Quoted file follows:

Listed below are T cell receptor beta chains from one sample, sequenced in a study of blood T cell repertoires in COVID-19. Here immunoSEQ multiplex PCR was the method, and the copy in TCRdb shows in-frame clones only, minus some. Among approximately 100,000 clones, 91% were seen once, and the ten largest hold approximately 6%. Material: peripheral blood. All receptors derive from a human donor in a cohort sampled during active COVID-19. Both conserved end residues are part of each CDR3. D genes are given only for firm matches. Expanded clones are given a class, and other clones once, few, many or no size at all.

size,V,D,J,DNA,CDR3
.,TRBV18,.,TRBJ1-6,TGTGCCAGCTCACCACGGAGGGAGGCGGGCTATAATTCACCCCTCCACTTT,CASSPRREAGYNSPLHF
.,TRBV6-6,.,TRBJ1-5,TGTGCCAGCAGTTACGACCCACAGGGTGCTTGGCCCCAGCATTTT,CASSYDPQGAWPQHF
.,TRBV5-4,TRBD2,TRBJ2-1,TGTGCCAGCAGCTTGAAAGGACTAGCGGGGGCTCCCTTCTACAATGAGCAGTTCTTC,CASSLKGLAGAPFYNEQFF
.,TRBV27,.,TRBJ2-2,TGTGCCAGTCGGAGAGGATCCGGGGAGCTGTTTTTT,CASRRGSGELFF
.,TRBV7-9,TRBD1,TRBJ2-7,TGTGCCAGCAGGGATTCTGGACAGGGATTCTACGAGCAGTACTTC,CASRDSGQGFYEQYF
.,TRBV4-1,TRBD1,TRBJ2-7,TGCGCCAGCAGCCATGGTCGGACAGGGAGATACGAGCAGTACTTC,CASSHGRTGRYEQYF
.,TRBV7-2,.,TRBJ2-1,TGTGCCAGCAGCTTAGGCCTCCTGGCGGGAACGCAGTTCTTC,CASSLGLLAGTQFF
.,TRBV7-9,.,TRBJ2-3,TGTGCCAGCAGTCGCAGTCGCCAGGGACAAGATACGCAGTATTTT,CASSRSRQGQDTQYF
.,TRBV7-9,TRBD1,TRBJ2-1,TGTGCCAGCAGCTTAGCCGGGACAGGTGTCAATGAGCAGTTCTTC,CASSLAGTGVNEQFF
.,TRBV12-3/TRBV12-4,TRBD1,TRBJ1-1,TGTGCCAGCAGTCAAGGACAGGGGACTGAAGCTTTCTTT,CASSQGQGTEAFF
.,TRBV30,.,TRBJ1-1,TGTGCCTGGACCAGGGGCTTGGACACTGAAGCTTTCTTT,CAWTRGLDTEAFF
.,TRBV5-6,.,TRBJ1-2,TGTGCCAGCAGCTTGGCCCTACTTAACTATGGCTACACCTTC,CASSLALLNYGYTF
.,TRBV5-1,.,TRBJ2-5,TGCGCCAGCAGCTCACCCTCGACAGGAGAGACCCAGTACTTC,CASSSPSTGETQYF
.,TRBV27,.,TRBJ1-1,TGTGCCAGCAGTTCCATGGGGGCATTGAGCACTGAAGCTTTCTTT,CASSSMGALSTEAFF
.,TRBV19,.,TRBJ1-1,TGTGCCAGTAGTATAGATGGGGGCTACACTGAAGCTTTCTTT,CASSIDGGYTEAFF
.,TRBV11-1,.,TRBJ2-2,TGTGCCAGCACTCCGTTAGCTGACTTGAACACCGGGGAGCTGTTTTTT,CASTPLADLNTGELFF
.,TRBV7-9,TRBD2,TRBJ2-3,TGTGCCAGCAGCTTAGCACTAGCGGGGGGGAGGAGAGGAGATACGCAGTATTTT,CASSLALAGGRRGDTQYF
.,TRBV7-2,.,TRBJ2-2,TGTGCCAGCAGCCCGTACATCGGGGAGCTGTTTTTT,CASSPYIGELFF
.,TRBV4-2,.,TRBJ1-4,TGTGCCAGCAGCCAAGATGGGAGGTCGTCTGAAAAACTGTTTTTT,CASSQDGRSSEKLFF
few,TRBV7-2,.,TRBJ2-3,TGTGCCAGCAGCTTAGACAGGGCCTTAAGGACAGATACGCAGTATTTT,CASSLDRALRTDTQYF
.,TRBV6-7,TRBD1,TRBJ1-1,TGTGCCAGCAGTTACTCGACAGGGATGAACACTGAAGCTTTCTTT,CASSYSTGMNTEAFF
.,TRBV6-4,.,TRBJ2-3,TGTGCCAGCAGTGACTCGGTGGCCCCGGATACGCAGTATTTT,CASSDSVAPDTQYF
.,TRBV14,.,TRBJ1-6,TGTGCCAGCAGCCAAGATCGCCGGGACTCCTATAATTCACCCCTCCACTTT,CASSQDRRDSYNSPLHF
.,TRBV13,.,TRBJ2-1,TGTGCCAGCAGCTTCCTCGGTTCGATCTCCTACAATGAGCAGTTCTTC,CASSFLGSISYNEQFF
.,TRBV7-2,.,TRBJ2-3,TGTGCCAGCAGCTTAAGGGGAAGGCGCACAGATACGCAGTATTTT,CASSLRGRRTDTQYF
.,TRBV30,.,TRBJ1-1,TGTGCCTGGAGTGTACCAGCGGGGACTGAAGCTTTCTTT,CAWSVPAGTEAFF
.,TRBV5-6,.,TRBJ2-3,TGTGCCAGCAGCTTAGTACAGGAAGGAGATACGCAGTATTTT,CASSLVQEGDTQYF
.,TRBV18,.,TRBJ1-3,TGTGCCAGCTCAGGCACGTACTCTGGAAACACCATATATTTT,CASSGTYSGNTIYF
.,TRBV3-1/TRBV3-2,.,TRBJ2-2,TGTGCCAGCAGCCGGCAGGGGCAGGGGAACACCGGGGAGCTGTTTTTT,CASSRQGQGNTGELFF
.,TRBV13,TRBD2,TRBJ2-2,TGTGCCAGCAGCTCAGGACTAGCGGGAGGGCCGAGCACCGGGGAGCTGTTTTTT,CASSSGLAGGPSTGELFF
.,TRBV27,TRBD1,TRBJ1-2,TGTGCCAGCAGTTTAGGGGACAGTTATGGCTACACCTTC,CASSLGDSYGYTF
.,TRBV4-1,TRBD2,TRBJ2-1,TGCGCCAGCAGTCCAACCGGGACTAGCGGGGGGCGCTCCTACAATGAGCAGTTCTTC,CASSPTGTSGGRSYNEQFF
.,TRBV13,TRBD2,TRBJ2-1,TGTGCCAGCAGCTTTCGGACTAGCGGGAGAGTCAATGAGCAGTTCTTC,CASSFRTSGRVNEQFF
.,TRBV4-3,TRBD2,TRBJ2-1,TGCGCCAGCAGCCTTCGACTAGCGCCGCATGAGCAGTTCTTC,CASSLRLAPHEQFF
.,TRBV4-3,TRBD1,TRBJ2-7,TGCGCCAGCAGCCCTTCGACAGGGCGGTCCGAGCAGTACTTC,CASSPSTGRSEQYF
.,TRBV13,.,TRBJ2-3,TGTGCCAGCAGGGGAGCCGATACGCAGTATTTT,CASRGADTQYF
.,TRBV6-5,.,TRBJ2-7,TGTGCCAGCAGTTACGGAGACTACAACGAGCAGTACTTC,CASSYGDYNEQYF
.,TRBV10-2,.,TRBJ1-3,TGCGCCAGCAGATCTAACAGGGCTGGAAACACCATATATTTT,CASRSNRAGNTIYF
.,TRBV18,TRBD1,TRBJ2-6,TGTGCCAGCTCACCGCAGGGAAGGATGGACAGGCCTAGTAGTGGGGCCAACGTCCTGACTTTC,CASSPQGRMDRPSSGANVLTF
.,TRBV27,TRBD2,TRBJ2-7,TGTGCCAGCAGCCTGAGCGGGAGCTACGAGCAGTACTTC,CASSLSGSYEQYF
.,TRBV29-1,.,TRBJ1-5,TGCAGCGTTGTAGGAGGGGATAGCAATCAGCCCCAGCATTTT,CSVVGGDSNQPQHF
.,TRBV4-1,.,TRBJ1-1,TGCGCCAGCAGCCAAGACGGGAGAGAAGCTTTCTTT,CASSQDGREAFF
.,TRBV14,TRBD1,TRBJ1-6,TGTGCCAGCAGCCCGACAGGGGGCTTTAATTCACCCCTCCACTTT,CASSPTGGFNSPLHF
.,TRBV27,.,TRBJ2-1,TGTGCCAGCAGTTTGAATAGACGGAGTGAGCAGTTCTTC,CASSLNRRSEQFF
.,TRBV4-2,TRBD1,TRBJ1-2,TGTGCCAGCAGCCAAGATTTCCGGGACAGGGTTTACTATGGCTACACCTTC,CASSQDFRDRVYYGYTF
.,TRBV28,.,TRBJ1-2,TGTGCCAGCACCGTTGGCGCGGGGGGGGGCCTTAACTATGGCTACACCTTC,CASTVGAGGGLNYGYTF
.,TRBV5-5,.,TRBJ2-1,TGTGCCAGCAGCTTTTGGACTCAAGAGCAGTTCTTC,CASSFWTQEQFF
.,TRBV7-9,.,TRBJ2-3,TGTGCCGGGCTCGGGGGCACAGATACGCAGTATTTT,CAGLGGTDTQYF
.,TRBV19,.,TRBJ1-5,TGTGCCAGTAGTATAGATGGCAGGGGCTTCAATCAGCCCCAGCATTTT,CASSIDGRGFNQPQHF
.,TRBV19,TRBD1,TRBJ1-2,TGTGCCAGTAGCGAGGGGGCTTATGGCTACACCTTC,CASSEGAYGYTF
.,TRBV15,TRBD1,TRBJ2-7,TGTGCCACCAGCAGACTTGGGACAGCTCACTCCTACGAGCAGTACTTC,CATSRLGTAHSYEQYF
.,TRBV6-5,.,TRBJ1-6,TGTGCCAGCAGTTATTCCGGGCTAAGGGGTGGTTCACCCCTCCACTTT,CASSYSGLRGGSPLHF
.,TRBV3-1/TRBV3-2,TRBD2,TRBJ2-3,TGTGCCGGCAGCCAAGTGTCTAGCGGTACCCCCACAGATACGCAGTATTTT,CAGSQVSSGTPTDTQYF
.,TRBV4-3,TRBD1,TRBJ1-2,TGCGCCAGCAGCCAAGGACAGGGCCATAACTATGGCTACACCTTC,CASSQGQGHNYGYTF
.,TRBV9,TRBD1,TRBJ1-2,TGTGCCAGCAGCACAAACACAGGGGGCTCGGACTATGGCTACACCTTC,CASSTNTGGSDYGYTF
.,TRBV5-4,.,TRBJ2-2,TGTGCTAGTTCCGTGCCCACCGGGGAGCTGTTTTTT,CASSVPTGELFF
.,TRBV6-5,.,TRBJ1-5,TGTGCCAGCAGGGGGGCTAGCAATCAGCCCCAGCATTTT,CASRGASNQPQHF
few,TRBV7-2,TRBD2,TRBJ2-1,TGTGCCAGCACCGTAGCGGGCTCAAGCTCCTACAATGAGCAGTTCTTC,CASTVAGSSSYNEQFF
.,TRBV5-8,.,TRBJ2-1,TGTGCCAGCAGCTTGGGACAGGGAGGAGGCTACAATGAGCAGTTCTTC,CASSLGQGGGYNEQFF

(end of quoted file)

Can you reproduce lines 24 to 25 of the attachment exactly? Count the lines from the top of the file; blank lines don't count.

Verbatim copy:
.,TRBV6-4,.,TRBJ2-3,TGTGCCAGCAGTGACTCGGTGGCCCCGGATACGCAGTATTTT,CASSDSVAPDTQYF
.,TRBV14,.,TRBJ1-6,TGTGCCAGCAGCCAAGATCGCCGGGACTCCTATAATTCACCCCTCCACTTT,CASSQDRRDSYNSPLHF